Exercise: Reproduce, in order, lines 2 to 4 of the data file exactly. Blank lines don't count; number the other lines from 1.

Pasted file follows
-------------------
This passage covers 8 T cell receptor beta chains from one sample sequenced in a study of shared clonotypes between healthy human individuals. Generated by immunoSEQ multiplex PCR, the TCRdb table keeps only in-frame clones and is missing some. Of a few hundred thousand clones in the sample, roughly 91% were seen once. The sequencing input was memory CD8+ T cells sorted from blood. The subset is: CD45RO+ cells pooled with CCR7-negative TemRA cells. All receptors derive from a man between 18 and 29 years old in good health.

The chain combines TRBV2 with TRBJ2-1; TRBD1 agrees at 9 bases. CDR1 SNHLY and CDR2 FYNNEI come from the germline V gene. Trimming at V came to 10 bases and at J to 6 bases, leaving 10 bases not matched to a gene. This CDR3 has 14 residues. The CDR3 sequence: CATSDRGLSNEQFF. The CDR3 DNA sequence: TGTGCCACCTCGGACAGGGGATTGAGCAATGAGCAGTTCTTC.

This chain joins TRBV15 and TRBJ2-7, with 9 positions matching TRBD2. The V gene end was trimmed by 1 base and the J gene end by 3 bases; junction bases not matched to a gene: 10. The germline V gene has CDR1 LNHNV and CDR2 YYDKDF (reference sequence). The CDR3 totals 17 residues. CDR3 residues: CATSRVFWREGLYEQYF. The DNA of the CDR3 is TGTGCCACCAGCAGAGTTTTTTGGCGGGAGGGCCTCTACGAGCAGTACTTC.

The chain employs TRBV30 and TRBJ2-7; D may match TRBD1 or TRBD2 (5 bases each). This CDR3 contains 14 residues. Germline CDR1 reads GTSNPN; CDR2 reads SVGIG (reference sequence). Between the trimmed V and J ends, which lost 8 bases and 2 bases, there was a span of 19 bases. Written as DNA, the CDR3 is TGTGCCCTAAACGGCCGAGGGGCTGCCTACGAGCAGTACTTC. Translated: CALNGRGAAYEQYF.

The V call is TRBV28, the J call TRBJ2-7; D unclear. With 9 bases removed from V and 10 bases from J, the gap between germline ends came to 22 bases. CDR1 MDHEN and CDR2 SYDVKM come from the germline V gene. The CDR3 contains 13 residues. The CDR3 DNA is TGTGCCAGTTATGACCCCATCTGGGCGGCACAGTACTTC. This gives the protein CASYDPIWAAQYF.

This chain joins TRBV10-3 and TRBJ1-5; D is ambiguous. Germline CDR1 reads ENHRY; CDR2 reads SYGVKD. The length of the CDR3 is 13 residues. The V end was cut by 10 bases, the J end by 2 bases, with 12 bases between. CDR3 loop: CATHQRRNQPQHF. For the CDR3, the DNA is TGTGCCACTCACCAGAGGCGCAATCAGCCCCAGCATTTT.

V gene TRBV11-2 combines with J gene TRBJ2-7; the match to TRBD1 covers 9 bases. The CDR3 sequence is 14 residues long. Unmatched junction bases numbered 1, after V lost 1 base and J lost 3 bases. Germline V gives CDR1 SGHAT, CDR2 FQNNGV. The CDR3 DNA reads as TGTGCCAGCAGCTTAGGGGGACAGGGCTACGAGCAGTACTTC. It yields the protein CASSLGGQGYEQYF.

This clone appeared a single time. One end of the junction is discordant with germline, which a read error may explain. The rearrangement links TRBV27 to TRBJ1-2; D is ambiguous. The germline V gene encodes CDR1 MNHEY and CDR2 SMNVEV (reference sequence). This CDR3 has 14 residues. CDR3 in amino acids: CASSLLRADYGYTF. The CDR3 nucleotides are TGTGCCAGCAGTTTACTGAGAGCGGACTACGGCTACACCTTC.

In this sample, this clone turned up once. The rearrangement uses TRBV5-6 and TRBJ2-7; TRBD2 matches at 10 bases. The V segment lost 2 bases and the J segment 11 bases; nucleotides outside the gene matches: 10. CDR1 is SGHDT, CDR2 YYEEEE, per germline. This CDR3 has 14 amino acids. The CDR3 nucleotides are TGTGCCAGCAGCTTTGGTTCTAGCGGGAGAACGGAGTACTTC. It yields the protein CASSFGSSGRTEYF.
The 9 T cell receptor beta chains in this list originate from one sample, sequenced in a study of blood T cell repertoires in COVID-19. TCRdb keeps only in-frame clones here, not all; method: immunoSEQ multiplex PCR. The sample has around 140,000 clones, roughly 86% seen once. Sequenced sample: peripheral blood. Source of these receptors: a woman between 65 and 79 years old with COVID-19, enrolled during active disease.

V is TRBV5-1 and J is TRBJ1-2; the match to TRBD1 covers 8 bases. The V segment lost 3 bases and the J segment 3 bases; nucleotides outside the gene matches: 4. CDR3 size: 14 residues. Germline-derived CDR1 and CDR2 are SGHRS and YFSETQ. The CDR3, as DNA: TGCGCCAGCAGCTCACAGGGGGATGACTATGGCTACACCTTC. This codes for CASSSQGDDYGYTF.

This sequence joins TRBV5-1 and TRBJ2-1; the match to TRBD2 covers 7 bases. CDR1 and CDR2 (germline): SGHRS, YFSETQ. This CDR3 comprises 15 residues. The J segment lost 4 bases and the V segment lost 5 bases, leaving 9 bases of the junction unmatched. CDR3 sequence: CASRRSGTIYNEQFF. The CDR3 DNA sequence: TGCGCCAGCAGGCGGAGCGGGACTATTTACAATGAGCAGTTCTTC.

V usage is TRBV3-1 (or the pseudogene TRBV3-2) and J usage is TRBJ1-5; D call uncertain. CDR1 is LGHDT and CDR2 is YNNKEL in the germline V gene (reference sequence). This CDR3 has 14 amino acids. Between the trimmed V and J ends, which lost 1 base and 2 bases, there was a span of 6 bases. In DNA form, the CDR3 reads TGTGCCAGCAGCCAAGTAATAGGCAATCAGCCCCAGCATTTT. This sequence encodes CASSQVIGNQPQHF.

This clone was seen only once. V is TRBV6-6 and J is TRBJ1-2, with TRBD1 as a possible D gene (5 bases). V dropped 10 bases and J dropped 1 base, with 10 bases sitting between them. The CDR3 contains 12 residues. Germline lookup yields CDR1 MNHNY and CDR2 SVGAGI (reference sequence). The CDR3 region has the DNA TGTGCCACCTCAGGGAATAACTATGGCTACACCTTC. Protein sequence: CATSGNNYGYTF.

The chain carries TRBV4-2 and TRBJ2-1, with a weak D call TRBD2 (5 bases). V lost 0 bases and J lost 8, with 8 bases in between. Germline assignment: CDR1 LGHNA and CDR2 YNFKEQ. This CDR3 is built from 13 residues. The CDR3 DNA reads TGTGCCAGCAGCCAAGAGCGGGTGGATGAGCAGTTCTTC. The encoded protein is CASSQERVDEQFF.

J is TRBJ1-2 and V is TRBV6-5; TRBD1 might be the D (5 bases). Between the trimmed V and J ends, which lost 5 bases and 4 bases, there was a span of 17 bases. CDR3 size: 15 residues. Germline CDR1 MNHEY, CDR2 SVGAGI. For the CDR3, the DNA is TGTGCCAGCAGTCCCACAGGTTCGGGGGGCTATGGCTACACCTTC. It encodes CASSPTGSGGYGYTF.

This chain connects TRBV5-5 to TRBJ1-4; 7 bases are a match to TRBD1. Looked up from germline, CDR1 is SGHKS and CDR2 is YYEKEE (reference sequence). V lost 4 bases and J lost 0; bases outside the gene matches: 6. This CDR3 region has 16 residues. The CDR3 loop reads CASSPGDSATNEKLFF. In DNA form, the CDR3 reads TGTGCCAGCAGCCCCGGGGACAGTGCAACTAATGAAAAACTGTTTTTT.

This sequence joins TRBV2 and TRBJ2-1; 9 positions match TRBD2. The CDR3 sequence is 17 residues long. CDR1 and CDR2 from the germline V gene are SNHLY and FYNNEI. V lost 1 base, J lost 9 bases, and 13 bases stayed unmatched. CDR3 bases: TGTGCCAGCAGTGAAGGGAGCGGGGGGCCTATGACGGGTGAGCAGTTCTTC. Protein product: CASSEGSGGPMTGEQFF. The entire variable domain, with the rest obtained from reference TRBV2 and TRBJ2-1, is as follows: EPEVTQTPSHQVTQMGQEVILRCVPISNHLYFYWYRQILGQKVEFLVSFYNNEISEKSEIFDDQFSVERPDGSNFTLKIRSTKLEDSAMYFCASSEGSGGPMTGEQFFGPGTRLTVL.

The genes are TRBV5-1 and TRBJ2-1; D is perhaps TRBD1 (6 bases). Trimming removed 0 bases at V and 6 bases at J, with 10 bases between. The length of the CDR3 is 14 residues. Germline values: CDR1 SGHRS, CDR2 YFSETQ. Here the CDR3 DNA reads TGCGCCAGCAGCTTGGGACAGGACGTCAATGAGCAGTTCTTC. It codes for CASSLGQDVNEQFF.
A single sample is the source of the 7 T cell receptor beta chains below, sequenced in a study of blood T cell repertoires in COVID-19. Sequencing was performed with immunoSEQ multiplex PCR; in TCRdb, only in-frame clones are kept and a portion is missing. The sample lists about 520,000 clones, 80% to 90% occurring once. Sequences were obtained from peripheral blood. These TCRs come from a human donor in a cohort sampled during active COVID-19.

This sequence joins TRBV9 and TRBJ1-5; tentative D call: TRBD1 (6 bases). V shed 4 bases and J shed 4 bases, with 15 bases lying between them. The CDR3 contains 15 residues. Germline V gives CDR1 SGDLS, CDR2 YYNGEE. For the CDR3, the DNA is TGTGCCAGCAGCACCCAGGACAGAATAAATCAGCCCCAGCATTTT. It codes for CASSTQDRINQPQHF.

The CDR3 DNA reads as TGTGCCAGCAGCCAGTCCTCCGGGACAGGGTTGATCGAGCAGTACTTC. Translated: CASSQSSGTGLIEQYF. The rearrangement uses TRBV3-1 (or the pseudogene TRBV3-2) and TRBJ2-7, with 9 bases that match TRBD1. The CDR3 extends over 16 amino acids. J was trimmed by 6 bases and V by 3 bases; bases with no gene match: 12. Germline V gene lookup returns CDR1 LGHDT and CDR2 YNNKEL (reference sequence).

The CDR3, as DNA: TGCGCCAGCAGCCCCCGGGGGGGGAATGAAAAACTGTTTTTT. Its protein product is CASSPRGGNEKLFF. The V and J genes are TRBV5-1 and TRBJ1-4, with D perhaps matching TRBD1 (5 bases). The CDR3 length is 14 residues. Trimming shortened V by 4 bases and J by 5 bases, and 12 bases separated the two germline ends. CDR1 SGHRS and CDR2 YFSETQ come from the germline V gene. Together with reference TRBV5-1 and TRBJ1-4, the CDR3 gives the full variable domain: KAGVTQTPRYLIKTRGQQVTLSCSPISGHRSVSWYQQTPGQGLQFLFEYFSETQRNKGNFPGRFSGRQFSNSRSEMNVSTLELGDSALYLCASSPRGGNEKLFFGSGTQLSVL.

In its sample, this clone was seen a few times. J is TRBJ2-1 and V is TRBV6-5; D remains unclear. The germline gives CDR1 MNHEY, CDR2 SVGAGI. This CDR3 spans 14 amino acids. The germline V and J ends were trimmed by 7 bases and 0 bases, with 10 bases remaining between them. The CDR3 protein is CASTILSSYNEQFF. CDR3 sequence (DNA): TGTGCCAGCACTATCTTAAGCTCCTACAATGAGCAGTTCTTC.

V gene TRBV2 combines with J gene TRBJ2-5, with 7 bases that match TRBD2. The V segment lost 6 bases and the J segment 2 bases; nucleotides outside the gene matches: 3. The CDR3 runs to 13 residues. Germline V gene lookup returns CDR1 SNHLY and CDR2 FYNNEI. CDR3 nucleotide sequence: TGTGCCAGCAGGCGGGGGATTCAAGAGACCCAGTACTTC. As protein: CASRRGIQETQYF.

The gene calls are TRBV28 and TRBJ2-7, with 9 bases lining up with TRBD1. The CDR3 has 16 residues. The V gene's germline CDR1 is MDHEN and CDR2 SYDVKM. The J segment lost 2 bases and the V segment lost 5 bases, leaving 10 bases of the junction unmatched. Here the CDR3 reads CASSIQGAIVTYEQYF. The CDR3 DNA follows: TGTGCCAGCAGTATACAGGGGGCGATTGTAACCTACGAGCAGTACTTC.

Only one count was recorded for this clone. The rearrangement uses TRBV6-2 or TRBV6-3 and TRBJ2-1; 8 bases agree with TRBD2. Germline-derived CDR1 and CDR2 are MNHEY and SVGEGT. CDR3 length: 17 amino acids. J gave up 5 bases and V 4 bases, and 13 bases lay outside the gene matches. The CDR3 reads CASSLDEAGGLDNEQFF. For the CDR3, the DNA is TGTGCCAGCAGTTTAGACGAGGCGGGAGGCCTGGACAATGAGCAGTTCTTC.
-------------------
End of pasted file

The chain combines TRBV2 with TRBJ2-1; TRBD1 agrees at 9 bases. CDR1 SNHLY and CDR2 FYNNEI come from the germline V gene. Trimming at V came to 10 bases and at J to 6 bases, leaving 10 bases not matched to a gene. This CDR3 has 14 residues. The CDR3 sequence: CATSDRGLSNEQFF. The CDR3 DNA sequence: TGTGCCACCTCGGACAGGGGATTGAGCAATGAGCAGTTCTTC.

This chain joins TRBV15 and TRBJ2-7, with 9 positions matching TRBD2. The V gene end was trimmed by 1 base and the J gene end by 3 bases; junction bases not matched to a gene: 10. The germline V gene has CDR1 LNHNV and CDR2 YYDKDF (reference sequence). The CDR3 totals 17 residues. CDR3 residues: CATSRVFWREGLYEQYF. The DNA of the CDR3 is TGTGCCACCAGCAGAGTTTTTTGGCGGGAGGGCCTCTACGAGCAGTACTTC.

The chain employs TRBV30 and TRBJ2-7; D may match TRBD1 or TRBD2 (5 bases each). This CDR3 contains 14 residues. Germline CDR1 reads GTSNPN; CDR2 reads SVGIG (reference sequence). Between the trimmed V and J ends, which lost 8 bases and 2 bases, there was a span of 19 bases. Written as DNA, the CDR3 is TGTGCCCTAAACGGCCGAGGGGCTGCCTACGAGCAGTACTTC. Translated: CALNGRGAAYEQYF.